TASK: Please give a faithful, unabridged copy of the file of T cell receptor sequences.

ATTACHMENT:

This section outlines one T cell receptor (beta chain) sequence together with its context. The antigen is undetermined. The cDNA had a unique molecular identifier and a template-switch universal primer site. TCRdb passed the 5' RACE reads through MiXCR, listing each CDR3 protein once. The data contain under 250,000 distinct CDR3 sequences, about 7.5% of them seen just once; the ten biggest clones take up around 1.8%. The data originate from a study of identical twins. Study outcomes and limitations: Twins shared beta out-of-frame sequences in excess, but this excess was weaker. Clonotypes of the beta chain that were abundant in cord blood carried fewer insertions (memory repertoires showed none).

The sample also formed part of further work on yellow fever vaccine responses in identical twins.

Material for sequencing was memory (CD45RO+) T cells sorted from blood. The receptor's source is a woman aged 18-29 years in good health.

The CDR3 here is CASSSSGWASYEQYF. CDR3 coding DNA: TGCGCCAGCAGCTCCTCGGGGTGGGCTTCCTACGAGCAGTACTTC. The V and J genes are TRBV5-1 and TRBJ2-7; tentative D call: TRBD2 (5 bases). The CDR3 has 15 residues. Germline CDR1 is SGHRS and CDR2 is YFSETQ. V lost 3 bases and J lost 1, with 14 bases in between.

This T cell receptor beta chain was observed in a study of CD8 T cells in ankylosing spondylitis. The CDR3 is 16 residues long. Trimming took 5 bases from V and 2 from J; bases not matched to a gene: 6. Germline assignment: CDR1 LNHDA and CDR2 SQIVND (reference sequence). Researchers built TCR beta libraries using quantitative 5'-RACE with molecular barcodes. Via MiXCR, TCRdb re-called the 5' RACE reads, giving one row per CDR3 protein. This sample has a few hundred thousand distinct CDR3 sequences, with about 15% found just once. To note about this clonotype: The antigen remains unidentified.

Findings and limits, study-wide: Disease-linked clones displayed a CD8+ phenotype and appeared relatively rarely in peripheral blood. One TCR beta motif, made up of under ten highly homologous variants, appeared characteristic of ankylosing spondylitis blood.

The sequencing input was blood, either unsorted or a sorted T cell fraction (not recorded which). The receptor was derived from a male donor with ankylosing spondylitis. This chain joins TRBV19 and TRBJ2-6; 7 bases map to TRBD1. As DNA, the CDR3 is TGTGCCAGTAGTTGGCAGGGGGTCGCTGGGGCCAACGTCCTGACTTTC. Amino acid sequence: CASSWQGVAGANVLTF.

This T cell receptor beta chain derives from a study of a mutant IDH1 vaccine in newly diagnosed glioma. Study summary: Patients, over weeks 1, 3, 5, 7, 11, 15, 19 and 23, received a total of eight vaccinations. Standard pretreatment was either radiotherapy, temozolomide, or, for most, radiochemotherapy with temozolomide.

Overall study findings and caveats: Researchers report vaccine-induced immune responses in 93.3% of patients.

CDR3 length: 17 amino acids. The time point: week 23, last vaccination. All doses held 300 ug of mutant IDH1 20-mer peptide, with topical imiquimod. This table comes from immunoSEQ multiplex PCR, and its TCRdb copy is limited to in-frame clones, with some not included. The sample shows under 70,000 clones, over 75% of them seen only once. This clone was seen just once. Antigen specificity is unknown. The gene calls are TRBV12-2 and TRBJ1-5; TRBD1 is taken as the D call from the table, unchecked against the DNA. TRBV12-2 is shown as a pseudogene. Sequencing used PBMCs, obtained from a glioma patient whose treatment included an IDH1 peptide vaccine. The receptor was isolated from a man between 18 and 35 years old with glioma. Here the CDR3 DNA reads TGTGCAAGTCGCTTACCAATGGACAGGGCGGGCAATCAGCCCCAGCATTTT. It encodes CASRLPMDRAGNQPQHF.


This section outlines one T cell receptor (beta chain) sequence together with its context. The antigen is undetermined. The cDNA had a unique molecular identifier and a template-switch universal primer site. TCRdb passed the 5' RACE reads through MiXCR, listing each CDR3 protein once. The data contain under 250,000 distinct CDR3 sequences, about 7.5% of them seen just once; the ten biggest clones take up around 1.8%. The data originate from a study of identical twins. Study outcomes and limitations: Twins shared beta out-of-frame sequences in excess, but this excess was weaker. Clonotypes of the beta chain that were abundant in cord blood carried fewer insertions (memory repertoires showed none).

The sample also formed part of further work on yellow fever vaccine responses in identical twins.

Material for sequencing was memory (CD45RO+) T cells sorted from blood. The receptor's source is a woman aged 18-29 years in good health.

The CDR3 here is CASSSSGWASYEQYF. CDR3 coding DNA: TGCGCCAGCAGCTCCTCGGGGTGGGCTTCCTACGAGCAGTACTTC. The V and J genes are TRBV5-1 and TRBJ2-7; tentative D call: TRBD2 (5 bases). The CDR3 has 15 residues. Germline CDR1 is SGHRS and CDR2 is YFSETQ. V lost 3 bases and J lost 1, with 14 bases in between.

This T cell receptor beta chain was observed in a study of CD8 T cells in ankylosing spondylitis. The CDR3 is 16 residues long. Trimming took 5 bases from V and 2 from J; bases not matched to a gene: 6. Germline assignment: CDR1 LNHDA and CDR2 SQIVND (reference sequence). Researchers built TCR beta libraries using quantitative 5'-RACE with molecular barcodes. Via MiXCR, TCRdb re-called the 5' RACE reads, giving one row per CDR3 protein. This sample has a few hundred thousand distinct CDR3 sequences, with about 15% found just once. To note about this clonotype: The antigen remains unidentified.

Findings and limits, study-wide: Disease-linked clones displayed a CD8+ phenotype and appeared relatively rarely in peripheral blood. One TCR beta motif, made up of under ten highly homologous variants, appeared characteristic of ankylosing spondylitis blood.

The sequencing input was blood, either unsorted or a sorted T cell fraction (not recorded which). The receptor was derived from a male donor with ankylosing spondylitis. This chain joins TRBV19 and TRBJ2-6; 7 bases map to TRBD1. As DNA, the CDR3 is TGTGCCAGTAGTTGGCAGGGGGTCGCTGGGGCCAACGTCCTGACTTTC. Amino acid sequence: CASSWQGVAGANVLTF.

This T cell receptor beta chain derives from a study of a mutant IDH1 vaccine in newly diagnosed glioma. Study summary: Patients, over weeks 1, 3, 5, 7, 11, 15, 19 and 23, received a total of eight vaccinations. Standard pretreatment was either radiotherapy, temozolomide, or, for most, radiochemotherapy with temozolomide.

Overall study findings and caveats: Researchers report vaccine-induced immune responses in 93.3% of patients.

CDR3 length: 17 amino acids. The time point: week 23, last vaccination. All doses held 300 ug of mutant IDH1 20-mer peptide, with topical imiquimod. This table comes from immunoSEQ multiplex PCR, and its TCRdb copy is limited to in-frame clones, with some not included. The sample shows under 70,000 clones, over 75% of them seen only once. This clone was seen just once. Antigen specificity is unknown. The gene calls are TRBV12-2 and TRBJ1-5; TRBD1 is taken as the D call from the table, unchecked against the DNA. TRBV12-2 is shown as a pseudogene. Sequencing used PBMCs, obtained from a glioma patient whose treatment included an IDH1 peptide vaccine. The receptor was isolated from a man between 18 and 35 years old with glioma. Here the CDR3 DNA reads TGTGCAAGTCGCTTACCAATGGACAGGGCGGGCAATCAGCCCCAGCATTTT. It encodes CASRLPMDRAGNQPQHF.